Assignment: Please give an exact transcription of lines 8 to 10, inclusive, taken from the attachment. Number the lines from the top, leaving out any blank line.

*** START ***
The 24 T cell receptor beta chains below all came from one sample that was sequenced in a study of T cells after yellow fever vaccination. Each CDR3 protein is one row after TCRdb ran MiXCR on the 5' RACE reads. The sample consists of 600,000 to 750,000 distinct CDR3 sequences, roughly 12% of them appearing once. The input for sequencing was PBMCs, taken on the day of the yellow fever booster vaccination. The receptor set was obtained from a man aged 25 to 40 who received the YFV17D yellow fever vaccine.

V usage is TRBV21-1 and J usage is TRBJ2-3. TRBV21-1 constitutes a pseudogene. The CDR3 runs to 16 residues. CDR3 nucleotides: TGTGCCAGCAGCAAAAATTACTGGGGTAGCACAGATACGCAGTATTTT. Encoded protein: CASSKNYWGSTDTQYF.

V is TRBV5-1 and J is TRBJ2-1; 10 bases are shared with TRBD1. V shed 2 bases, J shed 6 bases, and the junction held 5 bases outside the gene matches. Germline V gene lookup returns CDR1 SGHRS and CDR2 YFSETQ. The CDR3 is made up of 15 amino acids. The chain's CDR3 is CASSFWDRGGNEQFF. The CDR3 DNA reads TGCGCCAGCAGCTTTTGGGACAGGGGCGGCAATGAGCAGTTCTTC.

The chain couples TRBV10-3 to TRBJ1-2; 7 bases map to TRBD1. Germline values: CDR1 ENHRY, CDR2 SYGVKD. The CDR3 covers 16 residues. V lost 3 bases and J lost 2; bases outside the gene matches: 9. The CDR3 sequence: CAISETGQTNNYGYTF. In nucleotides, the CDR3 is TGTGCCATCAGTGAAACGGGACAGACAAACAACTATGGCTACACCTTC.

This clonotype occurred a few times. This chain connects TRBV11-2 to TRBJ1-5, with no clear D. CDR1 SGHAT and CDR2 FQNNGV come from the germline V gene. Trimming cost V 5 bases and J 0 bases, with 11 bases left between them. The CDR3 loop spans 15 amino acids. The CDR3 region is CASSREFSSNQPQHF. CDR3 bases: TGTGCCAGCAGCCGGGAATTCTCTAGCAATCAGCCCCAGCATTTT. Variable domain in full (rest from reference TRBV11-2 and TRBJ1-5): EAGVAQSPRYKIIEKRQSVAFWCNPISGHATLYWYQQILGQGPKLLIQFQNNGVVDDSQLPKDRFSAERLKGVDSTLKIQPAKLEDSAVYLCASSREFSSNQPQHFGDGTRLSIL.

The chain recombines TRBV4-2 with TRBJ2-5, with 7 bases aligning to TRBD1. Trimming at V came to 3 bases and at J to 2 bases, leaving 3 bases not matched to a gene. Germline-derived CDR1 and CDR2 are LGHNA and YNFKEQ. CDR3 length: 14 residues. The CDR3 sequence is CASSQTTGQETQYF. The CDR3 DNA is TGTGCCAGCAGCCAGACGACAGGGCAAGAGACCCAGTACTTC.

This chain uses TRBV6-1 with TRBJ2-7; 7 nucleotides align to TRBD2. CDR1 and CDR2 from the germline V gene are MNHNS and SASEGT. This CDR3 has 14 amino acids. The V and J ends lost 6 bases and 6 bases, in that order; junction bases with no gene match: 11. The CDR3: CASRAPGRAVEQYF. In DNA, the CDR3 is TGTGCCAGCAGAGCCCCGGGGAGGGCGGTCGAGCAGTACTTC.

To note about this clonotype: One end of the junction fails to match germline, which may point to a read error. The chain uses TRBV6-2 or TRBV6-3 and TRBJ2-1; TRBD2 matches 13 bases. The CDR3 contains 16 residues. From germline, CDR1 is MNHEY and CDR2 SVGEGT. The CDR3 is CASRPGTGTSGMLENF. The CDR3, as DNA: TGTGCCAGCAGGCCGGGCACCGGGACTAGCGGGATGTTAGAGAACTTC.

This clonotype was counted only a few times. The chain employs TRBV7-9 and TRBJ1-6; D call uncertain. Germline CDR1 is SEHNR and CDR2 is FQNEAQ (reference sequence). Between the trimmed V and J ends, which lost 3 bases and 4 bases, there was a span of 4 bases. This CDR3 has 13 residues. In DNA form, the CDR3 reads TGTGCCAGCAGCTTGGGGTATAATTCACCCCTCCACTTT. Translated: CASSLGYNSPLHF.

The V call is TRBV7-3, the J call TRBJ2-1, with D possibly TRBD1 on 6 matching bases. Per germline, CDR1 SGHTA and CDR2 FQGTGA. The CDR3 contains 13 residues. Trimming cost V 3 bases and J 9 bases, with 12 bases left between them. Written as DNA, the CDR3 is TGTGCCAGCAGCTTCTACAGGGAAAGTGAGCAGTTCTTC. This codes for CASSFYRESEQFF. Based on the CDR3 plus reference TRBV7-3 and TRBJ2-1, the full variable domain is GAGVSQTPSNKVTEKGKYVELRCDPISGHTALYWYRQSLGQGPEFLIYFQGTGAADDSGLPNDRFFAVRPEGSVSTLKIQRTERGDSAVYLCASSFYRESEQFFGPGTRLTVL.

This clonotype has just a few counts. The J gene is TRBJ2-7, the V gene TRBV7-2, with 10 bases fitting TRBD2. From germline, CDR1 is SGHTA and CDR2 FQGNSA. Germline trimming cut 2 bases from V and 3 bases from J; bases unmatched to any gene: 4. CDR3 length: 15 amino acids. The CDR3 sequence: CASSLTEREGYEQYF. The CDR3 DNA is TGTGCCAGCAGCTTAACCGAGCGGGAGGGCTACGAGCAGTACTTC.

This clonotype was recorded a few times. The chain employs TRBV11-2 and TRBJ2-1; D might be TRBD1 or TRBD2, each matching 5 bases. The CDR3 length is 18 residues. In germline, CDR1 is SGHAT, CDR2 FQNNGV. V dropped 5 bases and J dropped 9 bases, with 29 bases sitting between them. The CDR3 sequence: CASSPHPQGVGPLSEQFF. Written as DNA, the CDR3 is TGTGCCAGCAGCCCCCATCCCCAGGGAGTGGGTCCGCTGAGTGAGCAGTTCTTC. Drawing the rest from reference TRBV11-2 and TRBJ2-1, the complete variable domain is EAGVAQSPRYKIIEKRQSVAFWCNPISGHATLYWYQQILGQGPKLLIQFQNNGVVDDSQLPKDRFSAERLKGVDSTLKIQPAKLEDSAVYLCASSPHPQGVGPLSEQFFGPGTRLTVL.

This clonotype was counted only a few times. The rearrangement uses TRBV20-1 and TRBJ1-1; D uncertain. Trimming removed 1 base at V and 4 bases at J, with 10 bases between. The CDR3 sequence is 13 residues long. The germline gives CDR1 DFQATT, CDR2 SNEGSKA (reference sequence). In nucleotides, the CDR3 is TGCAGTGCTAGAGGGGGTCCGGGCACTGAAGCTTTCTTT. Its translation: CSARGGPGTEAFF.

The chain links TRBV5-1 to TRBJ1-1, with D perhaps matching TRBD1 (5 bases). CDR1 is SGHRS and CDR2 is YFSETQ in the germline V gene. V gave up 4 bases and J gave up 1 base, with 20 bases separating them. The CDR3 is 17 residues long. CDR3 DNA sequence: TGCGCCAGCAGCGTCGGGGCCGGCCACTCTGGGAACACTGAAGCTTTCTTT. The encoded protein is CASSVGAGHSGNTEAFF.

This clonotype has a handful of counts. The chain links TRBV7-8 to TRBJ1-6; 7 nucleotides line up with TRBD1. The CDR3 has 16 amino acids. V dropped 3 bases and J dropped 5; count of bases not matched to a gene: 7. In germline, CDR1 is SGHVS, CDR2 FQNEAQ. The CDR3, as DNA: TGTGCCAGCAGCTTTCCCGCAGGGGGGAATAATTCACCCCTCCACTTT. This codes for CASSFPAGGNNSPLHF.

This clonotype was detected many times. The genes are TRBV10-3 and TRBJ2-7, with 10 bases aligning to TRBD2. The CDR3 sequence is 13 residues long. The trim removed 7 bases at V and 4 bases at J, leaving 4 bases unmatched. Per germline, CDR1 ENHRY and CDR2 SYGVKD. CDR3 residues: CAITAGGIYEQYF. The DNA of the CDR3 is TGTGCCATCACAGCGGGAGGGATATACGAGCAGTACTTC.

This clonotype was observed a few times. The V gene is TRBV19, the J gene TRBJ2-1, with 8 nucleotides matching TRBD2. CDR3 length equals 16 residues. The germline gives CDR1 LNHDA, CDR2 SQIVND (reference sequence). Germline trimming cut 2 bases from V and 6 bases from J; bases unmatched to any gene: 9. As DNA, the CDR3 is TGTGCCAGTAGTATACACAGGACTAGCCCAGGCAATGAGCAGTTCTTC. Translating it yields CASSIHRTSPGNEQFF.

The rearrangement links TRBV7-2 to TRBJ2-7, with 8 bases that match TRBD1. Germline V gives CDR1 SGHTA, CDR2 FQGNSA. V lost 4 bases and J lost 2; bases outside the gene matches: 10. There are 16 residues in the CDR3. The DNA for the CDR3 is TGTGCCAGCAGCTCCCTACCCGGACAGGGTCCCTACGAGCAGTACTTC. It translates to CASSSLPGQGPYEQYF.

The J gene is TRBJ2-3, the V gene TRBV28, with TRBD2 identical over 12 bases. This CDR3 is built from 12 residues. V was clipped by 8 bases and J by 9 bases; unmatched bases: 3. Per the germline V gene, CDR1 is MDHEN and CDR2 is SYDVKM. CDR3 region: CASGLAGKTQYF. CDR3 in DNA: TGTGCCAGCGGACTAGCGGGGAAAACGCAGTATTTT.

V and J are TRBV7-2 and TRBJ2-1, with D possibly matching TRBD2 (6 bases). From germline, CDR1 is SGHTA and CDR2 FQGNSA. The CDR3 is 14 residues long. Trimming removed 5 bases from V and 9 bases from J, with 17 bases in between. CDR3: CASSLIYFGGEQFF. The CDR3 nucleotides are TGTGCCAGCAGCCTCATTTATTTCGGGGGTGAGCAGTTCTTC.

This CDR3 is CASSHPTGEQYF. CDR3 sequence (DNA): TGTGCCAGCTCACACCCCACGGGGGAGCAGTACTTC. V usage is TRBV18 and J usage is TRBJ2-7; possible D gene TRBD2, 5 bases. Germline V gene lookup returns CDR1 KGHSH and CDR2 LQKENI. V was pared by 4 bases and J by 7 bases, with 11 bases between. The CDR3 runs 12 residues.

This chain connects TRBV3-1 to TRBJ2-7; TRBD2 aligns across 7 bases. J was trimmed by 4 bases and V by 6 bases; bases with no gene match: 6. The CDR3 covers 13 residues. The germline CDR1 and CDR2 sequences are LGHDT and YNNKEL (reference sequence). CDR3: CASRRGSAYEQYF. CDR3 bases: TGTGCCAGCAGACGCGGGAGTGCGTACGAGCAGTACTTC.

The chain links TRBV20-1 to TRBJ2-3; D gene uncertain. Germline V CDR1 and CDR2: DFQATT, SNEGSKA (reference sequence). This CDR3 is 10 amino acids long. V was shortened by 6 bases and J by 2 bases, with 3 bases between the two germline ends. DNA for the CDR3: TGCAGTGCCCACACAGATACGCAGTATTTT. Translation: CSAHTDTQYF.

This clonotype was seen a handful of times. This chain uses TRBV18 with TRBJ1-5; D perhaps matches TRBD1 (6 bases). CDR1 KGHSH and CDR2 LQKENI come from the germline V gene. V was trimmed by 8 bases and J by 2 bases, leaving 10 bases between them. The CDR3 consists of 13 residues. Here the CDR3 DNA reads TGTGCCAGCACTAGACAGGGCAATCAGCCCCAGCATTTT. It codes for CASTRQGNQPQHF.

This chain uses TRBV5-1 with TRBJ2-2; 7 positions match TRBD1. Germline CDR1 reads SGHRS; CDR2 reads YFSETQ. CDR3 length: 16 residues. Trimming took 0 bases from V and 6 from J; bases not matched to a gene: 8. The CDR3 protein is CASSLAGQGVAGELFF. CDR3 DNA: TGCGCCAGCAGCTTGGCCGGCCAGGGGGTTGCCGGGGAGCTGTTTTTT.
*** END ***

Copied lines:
To note about this clonotype: One end of the junction fails to match germline, which may point to a read error. The chain uses TRBV6-2 or TRBV6-3 and TRBJ2-1; TRBD2 matches 13 bases. The CDR3 contains 16 residues. From germline, CDR1 is MNHEY and CDR2 SVGEGT. The CDR3 is CASRPGTGTSGMLENF. The CDR3, as DNA: TGTGCCAGCAGGCCGGGCACCGGGACTAGCGGGATGTTAGAGAACTTC.

This clonotype was counted only a few times. The chain employs TRBV7-9 and TRBJ1-6; D call uncertain. Germline CDR1 is SEHNR and CDR2 is FQNEAQ (reference sequence). Between the trimmed V and J ends, which lost 3 bases and 4 bases, there was a span of 4 bases. This CDR3 has 13 residues. In DNA form, the CDR3 reads TGTGCCAGCAGCTTGGGGTATAATTCACCCCTCCACTTT. Translated: CASSLGYNSPLHF.

The V call is TRBV7-3, the J call TRBJ2-1, with D possibly TRBD1 on 6 matching bases. Per germline, CDR1 SGHTA and CDR2 FQGTGA. The CDR3 contains 13 residues. Trimming cost V 3 bases and J 9 bases, with 12 bases left between them. Written as DNA, the CDR3 is TGTGCCAGCAGCTTCTACAGGGAAAGTGAGCAGTTCTTC. This codes for CASSFYRESEQFF. Based on the CDR3 plus reference TRBV7-3 and TRBJ2-1, the full variable domain is GAGVSQTPSNKVTEKGKYVELRCDPISGHTALYWYRQSLGQGPEFLIYFQGTGAADDSGLPNDRFFAVRPEGSVSTLKIQRTERGDSAVYLCASSFYRESEQFFGPGTRLTVL.